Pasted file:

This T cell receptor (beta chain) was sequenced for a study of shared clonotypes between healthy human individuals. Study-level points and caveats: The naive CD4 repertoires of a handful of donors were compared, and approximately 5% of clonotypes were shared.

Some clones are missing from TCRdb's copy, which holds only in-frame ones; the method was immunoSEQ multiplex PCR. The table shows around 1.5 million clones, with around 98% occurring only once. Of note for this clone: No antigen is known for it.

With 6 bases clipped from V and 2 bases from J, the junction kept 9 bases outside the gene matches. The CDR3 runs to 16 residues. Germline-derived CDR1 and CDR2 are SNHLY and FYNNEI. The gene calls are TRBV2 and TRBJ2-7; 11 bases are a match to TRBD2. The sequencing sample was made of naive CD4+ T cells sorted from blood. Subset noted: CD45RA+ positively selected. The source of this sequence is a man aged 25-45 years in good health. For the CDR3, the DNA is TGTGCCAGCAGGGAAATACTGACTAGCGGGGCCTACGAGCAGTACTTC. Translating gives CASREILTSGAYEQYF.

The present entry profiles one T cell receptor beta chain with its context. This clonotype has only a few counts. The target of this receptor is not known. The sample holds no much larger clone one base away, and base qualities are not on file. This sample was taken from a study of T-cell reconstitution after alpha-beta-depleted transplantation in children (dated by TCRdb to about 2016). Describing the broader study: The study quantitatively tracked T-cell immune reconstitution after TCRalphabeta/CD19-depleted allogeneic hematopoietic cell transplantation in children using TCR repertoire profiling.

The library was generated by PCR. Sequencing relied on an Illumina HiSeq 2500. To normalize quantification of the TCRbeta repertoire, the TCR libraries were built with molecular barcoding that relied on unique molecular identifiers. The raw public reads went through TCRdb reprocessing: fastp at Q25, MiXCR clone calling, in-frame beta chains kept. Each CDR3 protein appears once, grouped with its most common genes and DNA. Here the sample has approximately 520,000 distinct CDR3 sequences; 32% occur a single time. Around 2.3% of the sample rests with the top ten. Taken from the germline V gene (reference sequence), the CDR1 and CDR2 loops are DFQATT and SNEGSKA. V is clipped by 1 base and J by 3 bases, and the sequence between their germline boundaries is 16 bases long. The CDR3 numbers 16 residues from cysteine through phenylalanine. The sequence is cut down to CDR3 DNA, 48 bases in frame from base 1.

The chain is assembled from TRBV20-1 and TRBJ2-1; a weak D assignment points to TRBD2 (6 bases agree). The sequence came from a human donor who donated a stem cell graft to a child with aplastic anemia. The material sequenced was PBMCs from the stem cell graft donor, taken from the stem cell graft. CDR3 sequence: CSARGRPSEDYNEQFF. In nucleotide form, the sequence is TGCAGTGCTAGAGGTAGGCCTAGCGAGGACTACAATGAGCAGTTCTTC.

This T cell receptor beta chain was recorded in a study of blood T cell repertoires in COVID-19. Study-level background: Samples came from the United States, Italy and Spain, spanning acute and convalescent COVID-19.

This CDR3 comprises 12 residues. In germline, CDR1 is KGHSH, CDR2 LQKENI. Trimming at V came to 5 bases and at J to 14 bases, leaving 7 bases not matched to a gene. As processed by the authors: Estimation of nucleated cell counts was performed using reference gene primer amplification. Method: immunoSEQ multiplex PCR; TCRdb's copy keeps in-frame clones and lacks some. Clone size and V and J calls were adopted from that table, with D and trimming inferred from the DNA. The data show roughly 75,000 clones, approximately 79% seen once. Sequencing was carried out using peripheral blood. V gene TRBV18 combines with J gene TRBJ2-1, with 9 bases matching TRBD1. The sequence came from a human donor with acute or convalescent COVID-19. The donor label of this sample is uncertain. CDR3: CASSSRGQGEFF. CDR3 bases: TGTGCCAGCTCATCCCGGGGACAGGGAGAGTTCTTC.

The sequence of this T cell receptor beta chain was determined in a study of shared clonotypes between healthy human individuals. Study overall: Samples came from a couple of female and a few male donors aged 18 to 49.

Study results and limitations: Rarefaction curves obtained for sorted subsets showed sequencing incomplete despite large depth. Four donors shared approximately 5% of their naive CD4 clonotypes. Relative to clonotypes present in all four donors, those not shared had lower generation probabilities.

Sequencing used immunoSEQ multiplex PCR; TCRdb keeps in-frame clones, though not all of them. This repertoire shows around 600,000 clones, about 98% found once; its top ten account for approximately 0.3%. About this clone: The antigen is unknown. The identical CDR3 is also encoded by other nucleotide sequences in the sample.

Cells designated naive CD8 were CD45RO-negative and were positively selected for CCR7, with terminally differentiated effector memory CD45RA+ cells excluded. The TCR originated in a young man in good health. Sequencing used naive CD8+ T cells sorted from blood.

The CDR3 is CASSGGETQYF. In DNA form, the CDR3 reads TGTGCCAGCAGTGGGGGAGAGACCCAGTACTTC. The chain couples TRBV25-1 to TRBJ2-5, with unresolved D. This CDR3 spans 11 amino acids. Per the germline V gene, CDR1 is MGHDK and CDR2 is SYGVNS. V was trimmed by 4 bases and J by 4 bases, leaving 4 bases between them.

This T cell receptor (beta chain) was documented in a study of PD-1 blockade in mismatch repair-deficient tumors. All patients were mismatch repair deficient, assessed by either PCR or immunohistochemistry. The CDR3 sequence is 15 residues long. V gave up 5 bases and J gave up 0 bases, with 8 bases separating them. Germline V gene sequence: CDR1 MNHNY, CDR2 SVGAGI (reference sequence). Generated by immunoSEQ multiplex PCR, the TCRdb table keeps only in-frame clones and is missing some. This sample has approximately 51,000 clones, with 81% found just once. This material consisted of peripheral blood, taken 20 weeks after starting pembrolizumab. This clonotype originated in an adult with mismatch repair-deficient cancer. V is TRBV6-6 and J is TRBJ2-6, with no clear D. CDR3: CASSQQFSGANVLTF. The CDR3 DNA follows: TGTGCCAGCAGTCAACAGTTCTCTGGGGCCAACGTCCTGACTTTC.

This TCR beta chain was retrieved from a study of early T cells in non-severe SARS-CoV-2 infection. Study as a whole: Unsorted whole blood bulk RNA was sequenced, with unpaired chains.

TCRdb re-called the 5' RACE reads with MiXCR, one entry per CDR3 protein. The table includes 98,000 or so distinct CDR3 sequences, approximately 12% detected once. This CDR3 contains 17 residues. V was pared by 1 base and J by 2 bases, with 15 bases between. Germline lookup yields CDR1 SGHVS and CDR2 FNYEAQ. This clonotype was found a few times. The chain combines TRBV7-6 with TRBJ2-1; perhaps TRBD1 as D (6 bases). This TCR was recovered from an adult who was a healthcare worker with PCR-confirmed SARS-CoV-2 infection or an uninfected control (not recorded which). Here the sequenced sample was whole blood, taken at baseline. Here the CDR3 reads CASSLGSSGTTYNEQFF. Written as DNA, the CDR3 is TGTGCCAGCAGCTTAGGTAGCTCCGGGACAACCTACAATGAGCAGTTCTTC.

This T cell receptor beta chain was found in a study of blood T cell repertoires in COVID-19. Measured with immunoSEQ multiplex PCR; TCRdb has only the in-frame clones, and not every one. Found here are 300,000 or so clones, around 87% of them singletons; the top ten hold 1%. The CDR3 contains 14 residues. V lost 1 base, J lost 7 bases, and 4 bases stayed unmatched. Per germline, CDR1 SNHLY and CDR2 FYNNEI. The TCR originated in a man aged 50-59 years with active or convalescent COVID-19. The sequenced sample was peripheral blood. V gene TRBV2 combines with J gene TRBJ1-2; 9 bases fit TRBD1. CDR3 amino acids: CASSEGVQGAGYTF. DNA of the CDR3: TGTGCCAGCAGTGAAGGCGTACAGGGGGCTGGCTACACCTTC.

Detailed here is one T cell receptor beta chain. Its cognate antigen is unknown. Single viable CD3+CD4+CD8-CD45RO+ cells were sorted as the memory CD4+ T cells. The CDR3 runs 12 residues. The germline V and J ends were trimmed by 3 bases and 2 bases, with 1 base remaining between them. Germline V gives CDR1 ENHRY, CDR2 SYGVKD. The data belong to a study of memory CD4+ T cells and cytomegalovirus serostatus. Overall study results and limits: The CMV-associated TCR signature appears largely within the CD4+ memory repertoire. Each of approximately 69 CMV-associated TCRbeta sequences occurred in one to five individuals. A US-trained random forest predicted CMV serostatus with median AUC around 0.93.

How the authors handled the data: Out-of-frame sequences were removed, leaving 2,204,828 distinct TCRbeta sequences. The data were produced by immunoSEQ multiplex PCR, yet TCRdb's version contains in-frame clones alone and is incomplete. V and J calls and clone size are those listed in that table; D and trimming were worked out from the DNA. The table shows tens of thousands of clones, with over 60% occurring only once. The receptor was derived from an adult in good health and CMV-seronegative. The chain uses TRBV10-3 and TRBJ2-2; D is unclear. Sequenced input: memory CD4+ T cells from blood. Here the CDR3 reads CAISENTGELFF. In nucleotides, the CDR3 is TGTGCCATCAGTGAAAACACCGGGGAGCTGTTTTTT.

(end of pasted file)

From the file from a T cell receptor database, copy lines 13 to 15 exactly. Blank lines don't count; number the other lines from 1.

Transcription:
The CDR3 is CASSGGETQYF. In DNA form, the CDR3 reads TGTGCCAGCAGTGGGGGAGAGACCCAGTACTTC. The chain couples TRBV25-1 to TRBJ2-5, with unresolved D. This CDR3 spans 11 amino acids. Per the germline V gene, CDR1 is MGHDK and CDR2 is SYGVNS. V was trimmed by 4 bases and J by 4 bases, leaving 4 bases between them.

This T cell receptor (beta chain) was documented in a study of PD-1 blockade in mismatch repair-deficient tumors. All patients were mismatch repair deficient, assessed by either PCR or immunohistochemistry. The CDR3 sequence is 15 residues long. V gave up 5 bases and J gave up 0 bases, with 8 bases separating them. Germline V gene sequence: CDR1 MNHNY, CDR2 SVGAGI (reference sequence). Generated by immunoSEQ multiplex PCR, the TCRdb table keeps only in-frame clones and is missing some. This sample has approximately 51,000 clones, with 81% found just once. This material consisted of peripheral blood, taken 20 weeks after starting pembrolizumab. This clonotype originated in an adult with mismatch repair-deficient cancer. V is TRBV6-6 and J is TRBJ2-6, with no clear D. CDR3: CASSQQFSGANVLTF. The CDR3 DNA follows: TGTGCCAGCAGTCAACAGTTCTCTGGGGCCAACGTCCTGACTTTC.

This TCR beta chain was retrieved from a study of early T cells in non-severe SARS-CoV-2 infection. Study as a whole: Unsorted whole blood bulk RNA was sequenced, with unpaired chains.